I explained in an earlier article here (“A Better and Less Risky Way to Invest in Stocks”) why you need to take into consideration the price at which stocks are selling when setting your stock allocation. Stocks offer lower returns and greater risk when purchased at high prices. So those who go with higher stock allocations when stocks are cheap and with lower stock allocations when stocks are overpriced can expect to be able to retire five to ten years sooner than those who follow Buy-and-Hold strategies, according to the academic research of the past 30 years.
The purpose of this follow-up article is to offer guidance on how to know when to change your stock allocation and by how much. I suggest a four-step process:
Step One: Identify the P/E10 Level
P/E10 is the current-day price of the S&P 500 index over the average of its last 10 years of earnings. This number tells you whether stocks are worth buying or not. P/E10 is the price tag for stocks.
Say that you buy $100 worth of an index fund at a time when stocks are priced at fair value. U.S. stocks have always generated an average long-term return of a bit over 6 percent real per year. So it is realistic for you to expect a $6 profit each year on your $100 investment.
Now say that stocks are priced at two times fair value. This means that only $50 of your $100 purchase price is going to obtain stocks. The other $50 is buying cotton-candy nothingness. You will likely obtain a $3 profit each year on your $50 investment in stocks (that’s a 6 percent return). But your return on the $50 of cotton-candy nothingness is going to be zero. So your overall return will likely be something near 3 percent ($3 of return on a $100 purchase).
If you pay three times fair value, your return will only be something in the neighborhood of 2 percent. If you pay one-half fair value, your return will be something in the neighborhood of 12 percent (when you pay only half of fair value, you obtain $200 worth of stocks for each $100 you pay).
The current P/E10 value is reported daily at this web site.
Small changes in the P/E10 level are of no consequence. And knowing the P/E10 level tells you nothing about how stocks are likely to perform in the next year or two. So there is no need to check the P/E10 value more than once per year. You should expect to need to make an allocation change once every eight years or so on average.
Step Two: Determine the Likely 10-Year Return for Stocks
The Stock-Return Predictor, a stock valuation calculator at my web site, reveals the likely 10-year return for stocks starting from any possible P/E10 level. A P/E10 level of 7 is amazing. Purchase stocks when the P/E10 level is 7 and you can realistically expect an annualized 10-year return of 17 percent real.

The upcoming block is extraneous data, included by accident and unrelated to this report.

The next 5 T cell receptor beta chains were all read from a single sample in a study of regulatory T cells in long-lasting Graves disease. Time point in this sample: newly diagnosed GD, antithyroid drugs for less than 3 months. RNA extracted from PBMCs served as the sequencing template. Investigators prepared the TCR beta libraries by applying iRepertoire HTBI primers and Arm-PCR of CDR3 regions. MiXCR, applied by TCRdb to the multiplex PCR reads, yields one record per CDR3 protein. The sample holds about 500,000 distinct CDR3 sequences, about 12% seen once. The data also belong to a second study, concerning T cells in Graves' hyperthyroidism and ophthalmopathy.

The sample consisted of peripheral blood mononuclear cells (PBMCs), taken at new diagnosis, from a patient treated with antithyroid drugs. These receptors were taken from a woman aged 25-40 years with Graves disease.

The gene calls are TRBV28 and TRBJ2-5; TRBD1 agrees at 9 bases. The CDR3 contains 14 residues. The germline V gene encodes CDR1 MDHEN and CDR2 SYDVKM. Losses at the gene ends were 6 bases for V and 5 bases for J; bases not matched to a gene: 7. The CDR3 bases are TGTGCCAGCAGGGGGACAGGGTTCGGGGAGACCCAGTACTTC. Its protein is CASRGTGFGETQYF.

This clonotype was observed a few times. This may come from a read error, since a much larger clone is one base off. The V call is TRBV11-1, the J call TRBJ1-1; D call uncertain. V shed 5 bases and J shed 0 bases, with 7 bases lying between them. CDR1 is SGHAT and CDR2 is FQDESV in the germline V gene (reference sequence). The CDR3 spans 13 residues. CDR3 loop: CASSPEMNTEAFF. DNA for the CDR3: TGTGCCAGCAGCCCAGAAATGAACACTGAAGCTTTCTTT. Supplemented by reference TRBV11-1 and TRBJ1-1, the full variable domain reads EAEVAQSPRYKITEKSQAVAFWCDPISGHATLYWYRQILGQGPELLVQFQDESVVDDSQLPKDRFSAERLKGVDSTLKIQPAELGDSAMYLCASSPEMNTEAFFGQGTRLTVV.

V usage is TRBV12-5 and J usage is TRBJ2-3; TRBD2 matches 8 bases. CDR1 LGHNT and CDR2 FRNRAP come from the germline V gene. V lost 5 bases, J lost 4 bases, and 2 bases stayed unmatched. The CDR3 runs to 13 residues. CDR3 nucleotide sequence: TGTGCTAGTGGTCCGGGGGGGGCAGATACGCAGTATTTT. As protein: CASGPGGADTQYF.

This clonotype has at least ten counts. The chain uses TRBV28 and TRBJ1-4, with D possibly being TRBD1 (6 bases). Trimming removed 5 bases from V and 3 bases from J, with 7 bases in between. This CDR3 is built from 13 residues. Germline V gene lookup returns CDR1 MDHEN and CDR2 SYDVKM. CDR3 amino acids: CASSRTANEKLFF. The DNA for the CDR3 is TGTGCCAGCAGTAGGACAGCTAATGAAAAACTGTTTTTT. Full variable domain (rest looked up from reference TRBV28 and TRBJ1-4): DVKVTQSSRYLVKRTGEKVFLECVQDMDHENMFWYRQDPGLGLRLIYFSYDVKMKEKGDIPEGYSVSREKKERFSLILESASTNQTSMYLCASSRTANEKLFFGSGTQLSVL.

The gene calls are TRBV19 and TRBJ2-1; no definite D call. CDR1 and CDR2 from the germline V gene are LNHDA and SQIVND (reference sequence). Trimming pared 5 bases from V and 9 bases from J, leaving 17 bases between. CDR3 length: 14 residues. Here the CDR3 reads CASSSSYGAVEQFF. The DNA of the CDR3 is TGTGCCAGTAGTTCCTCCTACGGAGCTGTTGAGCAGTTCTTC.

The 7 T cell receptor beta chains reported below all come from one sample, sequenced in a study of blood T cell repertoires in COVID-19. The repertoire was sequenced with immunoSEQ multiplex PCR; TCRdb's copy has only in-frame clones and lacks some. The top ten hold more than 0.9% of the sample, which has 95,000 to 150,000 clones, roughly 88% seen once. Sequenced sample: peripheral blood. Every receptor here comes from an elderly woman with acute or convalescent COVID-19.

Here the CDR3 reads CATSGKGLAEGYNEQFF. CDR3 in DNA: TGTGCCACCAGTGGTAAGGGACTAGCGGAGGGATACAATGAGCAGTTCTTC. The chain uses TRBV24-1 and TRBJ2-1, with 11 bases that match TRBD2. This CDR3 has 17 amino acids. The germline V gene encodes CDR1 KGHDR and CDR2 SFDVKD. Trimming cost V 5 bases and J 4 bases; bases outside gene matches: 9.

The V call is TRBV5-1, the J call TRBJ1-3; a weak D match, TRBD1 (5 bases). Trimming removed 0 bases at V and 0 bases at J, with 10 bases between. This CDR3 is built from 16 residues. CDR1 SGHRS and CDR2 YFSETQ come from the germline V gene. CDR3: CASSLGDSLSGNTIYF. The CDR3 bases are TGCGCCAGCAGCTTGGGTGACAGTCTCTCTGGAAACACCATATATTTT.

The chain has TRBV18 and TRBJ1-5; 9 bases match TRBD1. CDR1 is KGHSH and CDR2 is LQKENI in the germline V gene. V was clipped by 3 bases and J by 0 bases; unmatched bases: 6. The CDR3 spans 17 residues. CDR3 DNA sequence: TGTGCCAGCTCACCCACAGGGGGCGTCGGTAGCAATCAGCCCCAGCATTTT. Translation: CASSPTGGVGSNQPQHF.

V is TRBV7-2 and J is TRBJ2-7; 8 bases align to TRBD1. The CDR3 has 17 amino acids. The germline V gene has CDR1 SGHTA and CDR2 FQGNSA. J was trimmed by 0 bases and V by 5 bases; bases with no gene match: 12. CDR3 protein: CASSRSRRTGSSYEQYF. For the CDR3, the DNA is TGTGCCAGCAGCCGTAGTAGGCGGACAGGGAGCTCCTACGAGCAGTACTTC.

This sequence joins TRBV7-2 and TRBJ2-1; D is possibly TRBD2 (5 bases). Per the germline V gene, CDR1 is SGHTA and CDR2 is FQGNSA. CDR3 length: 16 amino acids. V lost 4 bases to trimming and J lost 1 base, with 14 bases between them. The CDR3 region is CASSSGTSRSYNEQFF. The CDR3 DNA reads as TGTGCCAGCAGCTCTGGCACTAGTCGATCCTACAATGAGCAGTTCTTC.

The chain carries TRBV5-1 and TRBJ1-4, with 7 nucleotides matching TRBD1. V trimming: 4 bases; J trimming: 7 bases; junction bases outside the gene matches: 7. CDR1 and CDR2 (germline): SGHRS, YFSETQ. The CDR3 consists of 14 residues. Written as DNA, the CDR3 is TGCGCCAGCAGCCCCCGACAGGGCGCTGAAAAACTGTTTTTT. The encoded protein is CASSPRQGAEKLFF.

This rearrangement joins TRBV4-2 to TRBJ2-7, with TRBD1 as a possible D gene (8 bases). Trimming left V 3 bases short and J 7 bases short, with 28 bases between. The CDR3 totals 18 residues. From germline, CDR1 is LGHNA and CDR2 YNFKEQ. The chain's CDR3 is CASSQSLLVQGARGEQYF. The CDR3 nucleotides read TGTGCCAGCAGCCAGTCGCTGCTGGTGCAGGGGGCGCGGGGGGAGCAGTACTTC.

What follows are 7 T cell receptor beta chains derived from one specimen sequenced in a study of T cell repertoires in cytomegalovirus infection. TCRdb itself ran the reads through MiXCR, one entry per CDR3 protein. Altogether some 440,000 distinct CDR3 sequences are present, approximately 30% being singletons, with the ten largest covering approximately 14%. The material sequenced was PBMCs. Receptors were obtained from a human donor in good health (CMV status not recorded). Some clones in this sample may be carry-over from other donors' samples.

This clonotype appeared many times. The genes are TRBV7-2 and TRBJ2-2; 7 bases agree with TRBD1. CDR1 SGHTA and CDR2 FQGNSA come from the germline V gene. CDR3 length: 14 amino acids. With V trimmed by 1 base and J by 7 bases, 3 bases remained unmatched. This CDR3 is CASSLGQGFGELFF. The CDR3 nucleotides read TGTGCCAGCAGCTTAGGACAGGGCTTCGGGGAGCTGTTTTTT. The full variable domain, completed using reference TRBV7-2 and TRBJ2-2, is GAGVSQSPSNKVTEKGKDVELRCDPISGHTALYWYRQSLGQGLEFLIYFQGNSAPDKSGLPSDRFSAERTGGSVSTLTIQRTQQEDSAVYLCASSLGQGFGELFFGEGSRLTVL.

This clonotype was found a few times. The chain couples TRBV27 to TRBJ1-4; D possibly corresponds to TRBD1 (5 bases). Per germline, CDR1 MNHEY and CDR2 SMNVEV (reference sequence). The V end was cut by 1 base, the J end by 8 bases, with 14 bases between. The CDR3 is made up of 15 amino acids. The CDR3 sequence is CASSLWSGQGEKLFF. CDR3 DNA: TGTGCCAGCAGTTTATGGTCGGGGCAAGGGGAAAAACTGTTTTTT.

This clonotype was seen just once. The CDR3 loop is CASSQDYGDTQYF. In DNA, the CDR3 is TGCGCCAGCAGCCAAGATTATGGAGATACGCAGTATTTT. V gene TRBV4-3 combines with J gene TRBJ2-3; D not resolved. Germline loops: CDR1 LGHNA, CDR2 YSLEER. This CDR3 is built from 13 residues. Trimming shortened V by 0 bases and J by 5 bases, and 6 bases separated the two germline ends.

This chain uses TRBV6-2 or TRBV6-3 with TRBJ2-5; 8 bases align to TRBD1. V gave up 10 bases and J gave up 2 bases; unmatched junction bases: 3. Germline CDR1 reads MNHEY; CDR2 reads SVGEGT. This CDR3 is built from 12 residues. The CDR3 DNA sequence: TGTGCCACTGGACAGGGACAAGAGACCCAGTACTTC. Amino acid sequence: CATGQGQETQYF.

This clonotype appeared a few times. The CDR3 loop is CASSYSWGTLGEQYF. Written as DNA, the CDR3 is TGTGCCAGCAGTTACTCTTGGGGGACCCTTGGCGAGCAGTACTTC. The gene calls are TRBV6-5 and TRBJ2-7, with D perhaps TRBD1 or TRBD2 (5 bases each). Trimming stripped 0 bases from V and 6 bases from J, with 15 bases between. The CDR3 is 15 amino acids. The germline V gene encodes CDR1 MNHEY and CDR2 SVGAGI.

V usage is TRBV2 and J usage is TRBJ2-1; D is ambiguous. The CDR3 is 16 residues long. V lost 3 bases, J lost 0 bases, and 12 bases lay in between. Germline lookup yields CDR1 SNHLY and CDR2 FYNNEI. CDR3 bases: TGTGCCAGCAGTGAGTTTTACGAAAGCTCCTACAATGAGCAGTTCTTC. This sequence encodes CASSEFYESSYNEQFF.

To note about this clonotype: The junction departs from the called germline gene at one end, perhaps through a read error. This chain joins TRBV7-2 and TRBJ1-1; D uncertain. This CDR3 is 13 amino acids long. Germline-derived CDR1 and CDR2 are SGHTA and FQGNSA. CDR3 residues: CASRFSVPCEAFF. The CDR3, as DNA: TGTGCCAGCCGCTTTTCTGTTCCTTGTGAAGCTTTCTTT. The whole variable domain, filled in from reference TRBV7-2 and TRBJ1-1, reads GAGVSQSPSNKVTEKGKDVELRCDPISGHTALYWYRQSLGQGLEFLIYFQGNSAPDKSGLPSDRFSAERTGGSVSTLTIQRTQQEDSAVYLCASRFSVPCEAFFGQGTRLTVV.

The fair-value P/E10 level is 14. Stocks represent a very strong long-term value proposition when purchased at fair value.
P/E10 levels between 20 and 25 are in the danger zone. Stocks sometimes perform well starting from these P/E10 levels. But stocks become risky when the P/E10 value exceeds 20.
Stocks become insanely risky when the P/E10 level goes above 25. There has never been a time when the PE10 level went above 25 and stock investors did not suffer a wipeout.
Step Three: Compare the Likely Stock Return With the Return Available from a Low-Risk Investment Class
I believe that I should be compensated for being willing to take on the risks associated with stock investing. So I am not willing to buy stocks when I can obtain an equal return from Treasury Inflation-Protected Securities (TIPS) or IBonds or Certificates of Deposit. Stocks start to look attractive to me when they offer a return at least 2 percentage points greater than the return I can obtain from a low-risk asset class.
Step Four: Consider Where We Stand in the Bull/Bear Cycle
Stock valuations do not jump randomly from super-low levels to super-high levels. They change gradually over a 30-year or 35-year time period. They start at super-low levels, move to fair-value levels, continue moving up until they reach insanely high levels, and then crash hard.
We are today at a P/E10 of 21, working our way down from a P/E10 of 44 to a P/E10 level somewhere in the neighborhood of 7. The Return Predictor tells us to expect an annualized 10-year return of 2.7 percent real. We likely will see returns far worse than that in the early years of the 10-year time-period (while stock valuations continue to drop) and much better than that in the later years of the 10-year time-period (after we achieve capitulation and begin on the path to economic recovery).
Please understand that you will not obtain the 2.7 percent return unless you hold any stocks you buy today for a full ten years. Unless you are certain that bone-crushing losses in the early years will not cause you to sell, you would be better off in some other asset class until the price for stocks improves a good bit more.
Rob Bennett believes that safe investing is profitable investing. His bio is here.